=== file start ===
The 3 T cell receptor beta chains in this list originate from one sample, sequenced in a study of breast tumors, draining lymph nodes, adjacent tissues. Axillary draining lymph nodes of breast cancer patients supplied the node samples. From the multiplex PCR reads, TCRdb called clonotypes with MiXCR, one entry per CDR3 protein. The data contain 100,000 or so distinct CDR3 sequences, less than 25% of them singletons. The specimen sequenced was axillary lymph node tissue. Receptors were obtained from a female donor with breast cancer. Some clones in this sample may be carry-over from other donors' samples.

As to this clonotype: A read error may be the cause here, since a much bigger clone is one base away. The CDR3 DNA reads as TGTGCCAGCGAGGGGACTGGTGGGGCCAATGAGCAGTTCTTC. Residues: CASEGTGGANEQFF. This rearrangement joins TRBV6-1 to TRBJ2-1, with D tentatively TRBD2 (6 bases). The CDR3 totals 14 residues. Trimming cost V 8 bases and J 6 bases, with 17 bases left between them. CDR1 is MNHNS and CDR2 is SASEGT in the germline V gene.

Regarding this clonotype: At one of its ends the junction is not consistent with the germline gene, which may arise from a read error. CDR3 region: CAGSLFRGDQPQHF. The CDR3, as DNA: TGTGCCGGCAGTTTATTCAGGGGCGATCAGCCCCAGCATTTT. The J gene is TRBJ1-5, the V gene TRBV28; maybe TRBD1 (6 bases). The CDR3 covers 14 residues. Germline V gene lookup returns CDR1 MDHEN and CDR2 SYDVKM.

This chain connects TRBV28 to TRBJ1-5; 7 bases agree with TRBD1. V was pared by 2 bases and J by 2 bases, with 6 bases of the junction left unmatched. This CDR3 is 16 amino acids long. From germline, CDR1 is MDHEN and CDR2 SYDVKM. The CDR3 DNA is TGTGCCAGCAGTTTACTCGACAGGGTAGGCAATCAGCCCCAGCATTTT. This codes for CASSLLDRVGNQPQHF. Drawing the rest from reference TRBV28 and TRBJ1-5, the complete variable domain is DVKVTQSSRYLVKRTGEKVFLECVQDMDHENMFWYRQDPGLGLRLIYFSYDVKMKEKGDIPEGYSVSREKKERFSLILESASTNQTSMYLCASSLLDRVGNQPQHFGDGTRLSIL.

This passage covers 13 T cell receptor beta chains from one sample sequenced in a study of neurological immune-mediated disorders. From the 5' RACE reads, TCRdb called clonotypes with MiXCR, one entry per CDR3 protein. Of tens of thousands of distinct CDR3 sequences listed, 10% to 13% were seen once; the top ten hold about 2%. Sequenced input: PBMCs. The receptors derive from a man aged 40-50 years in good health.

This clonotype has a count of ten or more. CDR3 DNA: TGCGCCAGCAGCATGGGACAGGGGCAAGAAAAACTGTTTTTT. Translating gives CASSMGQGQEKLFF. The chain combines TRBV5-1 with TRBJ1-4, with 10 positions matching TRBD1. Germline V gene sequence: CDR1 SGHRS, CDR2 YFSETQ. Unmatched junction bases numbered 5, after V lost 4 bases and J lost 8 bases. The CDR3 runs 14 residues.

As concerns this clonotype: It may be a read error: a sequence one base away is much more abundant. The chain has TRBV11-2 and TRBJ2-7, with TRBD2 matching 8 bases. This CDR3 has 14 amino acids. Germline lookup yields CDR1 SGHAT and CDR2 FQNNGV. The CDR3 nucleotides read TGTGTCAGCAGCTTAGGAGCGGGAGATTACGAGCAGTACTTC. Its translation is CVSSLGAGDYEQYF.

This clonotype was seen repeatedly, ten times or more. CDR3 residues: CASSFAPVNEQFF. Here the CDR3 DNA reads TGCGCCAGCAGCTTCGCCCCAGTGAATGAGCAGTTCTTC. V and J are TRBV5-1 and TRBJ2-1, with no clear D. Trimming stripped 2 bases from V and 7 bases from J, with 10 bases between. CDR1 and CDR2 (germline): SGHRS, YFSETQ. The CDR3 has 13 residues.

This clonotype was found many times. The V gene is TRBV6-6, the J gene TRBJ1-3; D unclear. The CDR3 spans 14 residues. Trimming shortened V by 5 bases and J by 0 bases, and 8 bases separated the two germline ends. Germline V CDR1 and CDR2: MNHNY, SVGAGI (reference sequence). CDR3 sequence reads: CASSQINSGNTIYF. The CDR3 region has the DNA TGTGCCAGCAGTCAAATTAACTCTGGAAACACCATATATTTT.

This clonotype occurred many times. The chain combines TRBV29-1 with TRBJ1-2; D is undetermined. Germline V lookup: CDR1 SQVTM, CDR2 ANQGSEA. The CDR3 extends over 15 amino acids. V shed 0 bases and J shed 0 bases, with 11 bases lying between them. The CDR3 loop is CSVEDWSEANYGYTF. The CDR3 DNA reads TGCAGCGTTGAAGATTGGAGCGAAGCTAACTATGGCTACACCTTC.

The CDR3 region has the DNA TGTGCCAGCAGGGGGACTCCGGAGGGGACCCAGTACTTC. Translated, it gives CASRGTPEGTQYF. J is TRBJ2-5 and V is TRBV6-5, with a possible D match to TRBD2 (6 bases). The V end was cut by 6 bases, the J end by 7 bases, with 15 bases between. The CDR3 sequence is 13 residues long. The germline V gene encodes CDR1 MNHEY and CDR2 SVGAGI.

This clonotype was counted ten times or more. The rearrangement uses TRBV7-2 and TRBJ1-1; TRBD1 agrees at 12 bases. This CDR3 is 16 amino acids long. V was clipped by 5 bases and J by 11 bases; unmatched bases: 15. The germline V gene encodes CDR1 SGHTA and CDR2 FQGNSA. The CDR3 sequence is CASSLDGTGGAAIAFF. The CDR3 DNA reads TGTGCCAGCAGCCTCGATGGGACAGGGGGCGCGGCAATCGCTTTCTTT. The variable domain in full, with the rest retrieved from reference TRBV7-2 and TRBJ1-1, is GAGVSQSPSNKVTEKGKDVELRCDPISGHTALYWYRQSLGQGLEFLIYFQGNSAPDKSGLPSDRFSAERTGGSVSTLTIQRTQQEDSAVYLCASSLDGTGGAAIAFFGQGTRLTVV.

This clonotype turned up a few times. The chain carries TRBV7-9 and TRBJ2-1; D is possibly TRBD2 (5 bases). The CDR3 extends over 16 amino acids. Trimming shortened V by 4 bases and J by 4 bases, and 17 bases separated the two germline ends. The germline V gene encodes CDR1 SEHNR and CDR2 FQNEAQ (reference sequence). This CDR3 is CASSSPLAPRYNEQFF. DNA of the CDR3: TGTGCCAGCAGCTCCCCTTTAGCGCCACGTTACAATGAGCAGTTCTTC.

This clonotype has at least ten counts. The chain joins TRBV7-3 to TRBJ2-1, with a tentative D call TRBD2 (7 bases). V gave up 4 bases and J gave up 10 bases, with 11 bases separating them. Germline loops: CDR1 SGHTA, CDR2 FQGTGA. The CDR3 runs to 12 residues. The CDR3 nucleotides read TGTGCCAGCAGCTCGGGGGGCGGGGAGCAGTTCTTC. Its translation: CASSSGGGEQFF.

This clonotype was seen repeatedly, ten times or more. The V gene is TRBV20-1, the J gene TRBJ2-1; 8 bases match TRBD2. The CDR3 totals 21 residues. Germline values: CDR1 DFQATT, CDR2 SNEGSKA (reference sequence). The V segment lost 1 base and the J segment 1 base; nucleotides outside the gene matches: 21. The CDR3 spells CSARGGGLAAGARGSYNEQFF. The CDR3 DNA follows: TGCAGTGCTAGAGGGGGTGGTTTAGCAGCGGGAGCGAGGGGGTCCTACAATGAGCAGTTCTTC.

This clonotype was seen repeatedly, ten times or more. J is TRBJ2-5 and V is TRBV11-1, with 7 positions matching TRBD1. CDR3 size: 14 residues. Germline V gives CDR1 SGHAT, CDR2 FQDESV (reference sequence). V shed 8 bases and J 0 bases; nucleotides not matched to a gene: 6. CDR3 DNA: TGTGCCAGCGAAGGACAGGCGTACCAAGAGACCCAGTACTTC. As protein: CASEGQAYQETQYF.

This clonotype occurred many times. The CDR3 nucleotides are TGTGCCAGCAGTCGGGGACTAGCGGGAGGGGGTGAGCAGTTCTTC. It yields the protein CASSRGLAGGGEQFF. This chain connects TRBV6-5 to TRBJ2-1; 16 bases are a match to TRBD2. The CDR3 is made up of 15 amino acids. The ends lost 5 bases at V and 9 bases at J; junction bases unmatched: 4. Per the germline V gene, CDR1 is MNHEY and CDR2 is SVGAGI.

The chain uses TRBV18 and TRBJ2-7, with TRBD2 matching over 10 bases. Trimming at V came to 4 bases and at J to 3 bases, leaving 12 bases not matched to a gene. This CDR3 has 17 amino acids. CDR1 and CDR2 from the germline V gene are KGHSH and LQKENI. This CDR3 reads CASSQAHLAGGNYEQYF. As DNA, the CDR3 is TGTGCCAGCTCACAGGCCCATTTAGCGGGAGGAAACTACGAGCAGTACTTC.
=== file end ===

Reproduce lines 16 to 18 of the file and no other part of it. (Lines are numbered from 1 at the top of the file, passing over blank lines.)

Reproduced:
This clonotype was seen repeatedly, ten times or more. J is TRBJ2-5 and V is TRBV11-1, with 7 positions matching TRBD1. CDR3 size: 14 residues. Germline V gives CDR1 SGHAT, CDR2 FQDESV (reference sequence). V shed 8 bases and J 0 bases; nucleotides not matched to a gene: 6. CDR3 DNA: TGTGCCAGCGAAGGACAGGCGTACCAAGAGACCCAGTACTTC. As protein: CASEGQAYQETQYF.

This clonotype occurred many times. The CDR3 nucleotides are TGTGCCAGCAGTCGGGGACTAGCGGGAGGGGGTGAGCAGTTCTTC. It yields the protein CASSRGLAGGGEQFF. This chain connects TRBV6-5 to TRBJ2-1; 16 bases are a match to TRBD2. The CDR3 is made up of 15 amino acids. The ends lost 5 bases at V and 9 bases at J; junction bases unmatched: 4. Per the germline V gene, CDR1 is MNHEY and CDR2 is SVGAGI.

The chain uses TRBV18 and TRBJ2-7, with TRBD2 matching over 10 bases. Trimming at V came to 4 bases and at J to 3 bases, leaving 12 bases not matched to a gene. This CDR3 has 17 amino acids. CDR1 and CDR2 from the germline V gene are KGHSH and LQKENI. This CDR3 reads CASSQAHLAGGNYEQYF. As DNA, the CDR3 is TGTGCCAGCTCACAGGCCCATTTAGCGGGAGGAAACTACGAGCAGTACTTC.